The first of 150 full-body scanners planned for U.S. airports will be installed in Boston next week, officials said Tuesday.

The plan is to install three machines at Logan International Airport, according to a Homeland Security official who spoke on condition of anonymity because the announcement has not yet been made. In the next two weeks, officials plan to install another machine at Chicago’s O’Hare International.

The rest of the 150 machines that were purchased with $25 million from President Barack Obama’s 2009 stimulus plan are expected to be installed in airports by the end of June, another Homeland Security official, spokeswoman Amy Kudwa, said.

The use of the scanners in airports is key to the Obama administration’s plans to improve airport security because of their ability to show objects hidden on the body. Body scanners have been available for years, but their deployment has been slowed by objections from privacy advocates.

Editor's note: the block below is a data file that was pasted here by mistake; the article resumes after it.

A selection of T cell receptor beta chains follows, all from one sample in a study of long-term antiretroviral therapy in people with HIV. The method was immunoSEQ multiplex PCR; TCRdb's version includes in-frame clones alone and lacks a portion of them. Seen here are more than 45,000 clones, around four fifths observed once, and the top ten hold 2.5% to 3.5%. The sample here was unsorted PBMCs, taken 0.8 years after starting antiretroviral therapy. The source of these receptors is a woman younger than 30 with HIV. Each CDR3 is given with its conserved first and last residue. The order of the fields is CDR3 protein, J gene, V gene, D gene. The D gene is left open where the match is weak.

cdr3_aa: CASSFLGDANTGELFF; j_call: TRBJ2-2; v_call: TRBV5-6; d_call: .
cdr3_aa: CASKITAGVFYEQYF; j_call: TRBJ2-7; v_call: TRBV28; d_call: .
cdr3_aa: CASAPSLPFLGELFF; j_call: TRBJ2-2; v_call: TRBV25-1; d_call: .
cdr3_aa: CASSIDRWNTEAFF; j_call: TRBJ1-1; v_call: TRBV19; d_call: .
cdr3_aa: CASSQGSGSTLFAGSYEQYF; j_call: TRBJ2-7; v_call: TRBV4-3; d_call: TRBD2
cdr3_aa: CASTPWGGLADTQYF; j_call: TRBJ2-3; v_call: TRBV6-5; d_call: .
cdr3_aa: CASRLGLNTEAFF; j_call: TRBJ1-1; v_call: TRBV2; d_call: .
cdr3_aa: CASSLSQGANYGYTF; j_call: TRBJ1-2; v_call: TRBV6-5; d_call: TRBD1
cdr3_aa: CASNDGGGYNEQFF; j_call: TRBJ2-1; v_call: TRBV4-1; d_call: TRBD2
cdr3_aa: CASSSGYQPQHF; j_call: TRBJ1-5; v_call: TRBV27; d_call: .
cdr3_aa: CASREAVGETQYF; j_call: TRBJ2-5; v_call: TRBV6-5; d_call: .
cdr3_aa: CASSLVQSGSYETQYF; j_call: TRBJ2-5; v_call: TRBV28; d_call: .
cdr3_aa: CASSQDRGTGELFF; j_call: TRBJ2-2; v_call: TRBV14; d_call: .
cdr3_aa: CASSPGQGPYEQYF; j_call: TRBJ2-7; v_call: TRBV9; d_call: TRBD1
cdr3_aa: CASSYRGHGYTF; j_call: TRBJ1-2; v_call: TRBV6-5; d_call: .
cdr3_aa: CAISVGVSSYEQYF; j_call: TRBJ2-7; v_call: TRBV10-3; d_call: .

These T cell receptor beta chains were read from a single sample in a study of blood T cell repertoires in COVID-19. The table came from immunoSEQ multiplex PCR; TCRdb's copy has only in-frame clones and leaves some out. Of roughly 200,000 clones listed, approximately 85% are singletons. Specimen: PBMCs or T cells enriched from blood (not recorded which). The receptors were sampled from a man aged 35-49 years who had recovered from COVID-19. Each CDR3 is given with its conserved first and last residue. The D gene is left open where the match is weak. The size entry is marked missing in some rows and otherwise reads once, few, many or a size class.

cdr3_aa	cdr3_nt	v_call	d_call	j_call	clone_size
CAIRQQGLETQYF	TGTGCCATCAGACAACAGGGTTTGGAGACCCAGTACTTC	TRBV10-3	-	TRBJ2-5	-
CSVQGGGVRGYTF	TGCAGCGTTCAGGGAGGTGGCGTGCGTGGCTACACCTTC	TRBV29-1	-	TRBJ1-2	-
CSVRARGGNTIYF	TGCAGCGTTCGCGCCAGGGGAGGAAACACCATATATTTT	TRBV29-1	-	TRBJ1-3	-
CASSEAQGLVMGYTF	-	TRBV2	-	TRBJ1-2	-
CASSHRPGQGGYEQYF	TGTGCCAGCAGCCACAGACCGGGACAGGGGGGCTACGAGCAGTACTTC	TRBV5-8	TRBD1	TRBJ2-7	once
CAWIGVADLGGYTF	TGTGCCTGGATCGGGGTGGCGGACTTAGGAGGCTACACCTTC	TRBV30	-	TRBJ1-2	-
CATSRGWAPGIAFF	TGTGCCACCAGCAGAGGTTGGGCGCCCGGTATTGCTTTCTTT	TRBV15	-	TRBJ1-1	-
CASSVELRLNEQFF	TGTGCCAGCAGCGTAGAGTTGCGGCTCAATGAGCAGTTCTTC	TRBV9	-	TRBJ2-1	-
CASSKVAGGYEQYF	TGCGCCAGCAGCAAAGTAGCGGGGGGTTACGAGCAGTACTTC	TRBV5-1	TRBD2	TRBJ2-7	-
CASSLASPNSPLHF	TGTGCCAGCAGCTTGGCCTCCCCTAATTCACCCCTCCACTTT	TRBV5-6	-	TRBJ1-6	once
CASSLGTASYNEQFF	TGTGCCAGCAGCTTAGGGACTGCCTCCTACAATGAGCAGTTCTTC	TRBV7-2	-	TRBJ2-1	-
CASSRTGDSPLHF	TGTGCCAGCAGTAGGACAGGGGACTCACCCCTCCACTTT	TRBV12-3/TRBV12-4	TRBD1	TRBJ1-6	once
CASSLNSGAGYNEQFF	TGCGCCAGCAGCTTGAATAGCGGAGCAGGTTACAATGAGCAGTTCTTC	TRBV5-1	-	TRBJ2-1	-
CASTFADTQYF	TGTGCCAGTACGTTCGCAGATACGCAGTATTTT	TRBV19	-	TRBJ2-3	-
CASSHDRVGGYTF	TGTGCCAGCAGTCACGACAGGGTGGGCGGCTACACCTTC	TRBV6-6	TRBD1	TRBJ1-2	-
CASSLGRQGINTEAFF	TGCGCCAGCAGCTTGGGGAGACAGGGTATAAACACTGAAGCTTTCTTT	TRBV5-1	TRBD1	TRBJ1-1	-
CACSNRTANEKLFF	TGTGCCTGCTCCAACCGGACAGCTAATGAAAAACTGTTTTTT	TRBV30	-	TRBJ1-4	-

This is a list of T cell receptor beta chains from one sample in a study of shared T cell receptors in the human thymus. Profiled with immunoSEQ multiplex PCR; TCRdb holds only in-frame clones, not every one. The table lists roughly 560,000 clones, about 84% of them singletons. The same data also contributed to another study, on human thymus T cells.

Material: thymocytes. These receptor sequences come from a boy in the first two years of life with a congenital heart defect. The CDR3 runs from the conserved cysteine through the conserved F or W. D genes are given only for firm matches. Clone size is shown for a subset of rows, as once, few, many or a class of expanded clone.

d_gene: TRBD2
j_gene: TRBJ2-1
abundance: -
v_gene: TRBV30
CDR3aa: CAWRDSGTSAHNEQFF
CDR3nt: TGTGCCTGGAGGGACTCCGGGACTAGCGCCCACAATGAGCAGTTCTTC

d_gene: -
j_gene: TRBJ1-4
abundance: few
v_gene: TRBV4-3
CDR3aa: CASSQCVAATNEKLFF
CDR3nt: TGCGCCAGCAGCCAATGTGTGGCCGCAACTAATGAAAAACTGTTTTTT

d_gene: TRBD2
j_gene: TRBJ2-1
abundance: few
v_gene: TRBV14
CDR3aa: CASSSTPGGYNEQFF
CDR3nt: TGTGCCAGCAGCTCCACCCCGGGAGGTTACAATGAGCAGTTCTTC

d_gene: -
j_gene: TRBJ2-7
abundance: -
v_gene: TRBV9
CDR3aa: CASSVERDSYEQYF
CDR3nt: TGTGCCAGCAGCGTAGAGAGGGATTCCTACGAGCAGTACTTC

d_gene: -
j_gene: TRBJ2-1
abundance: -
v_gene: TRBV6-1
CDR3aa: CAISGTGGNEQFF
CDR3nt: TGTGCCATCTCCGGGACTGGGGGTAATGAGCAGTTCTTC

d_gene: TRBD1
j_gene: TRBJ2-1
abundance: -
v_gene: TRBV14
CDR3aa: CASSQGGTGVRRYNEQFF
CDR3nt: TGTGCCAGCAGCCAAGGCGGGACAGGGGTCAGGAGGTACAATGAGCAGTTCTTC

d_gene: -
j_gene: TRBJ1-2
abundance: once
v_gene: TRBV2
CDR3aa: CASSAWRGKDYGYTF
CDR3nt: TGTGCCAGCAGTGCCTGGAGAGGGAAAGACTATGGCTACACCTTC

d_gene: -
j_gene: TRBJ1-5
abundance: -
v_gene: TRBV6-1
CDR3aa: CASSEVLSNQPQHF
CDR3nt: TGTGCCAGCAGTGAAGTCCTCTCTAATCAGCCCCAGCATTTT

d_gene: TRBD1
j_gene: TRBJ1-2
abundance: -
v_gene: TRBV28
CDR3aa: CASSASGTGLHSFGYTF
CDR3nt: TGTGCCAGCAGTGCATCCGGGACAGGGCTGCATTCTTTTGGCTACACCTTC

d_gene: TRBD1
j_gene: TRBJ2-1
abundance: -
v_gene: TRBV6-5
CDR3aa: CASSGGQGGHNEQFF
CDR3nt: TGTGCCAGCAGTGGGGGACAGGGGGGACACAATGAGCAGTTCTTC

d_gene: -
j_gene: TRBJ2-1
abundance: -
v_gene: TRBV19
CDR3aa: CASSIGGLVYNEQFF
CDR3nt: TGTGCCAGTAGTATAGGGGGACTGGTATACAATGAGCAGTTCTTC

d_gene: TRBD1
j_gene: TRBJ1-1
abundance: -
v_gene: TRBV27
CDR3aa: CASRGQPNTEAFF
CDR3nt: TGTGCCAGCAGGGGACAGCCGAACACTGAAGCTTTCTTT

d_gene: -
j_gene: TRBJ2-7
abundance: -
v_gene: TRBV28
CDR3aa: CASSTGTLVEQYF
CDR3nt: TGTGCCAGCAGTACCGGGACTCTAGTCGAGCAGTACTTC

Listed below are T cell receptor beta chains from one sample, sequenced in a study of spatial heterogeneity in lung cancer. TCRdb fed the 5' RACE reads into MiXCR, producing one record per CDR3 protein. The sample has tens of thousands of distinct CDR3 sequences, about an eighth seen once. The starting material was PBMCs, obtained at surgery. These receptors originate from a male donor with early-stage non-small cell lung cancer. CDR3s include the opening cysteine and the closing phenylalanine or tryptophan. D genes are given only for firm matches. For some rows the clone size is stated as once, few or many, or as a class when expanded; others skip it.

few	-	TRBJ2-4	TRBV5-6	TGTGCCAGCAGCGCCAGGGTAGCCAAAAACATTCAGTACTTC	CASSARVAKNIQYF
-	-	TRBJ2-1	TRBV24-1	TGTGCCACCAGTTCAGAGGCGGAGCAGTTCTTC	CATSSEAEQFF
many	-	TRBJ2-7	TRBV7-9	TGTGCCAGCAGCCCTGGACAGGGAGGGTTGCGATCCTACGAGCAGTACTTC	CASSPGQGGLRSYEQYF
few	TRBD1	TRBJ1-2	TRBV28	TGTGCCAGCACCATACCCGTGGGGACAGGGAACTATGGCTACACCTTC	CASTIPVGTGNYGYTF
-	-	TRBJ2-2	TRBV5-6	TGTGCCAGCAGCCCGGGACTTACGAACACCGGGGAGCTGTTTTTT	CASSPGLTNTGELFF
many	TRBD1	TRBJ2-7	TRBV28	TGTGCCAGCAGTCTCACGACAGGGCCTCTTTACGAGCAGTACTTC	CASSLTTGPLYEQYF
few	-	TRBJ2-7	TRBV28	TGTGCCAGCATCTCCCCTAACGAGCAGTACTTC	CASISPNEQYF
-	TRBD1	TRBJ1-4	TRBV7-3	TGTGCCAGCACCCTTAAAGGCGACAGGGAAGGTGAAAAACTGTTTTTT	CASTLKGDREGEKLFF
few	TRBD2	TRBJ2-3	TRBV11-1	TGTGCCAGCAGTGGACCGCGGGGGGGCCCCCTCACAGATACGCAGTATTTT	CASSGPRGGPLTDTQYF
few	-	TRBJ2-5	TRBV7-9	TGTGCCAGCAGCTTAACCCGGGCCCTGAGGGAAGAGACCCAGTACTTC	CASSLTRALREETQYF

After a Nigerian man allegedly attempted to blow up a Detroit-bound airliner last Christmas, Obama called for purchasing hundreds more of the machines on top of 150 already announced last year. Other countries have also signed on to use the technology, including Nigeria and the Netherlands, where the final leg of the man’s flight originated.

The passenger allegedly hid the explosives in his underwear, and the materials went undetected as he went through screening in Nigeria and Amsterdam.
Experts have said that the full-body screeners would not have picked up the suspect’s hidden explosives.

The machines show the body’s contours on a computer stationed in a private room removed from the security checkpoints. A person’s face is never shown and the person’s identity is supposedly not known to the screener reviewing the computer images.
Still, the American Civil Liberties Union has denounced the machines as a ”virtual strip search.”

Source: The Associated Press via The New York Times.

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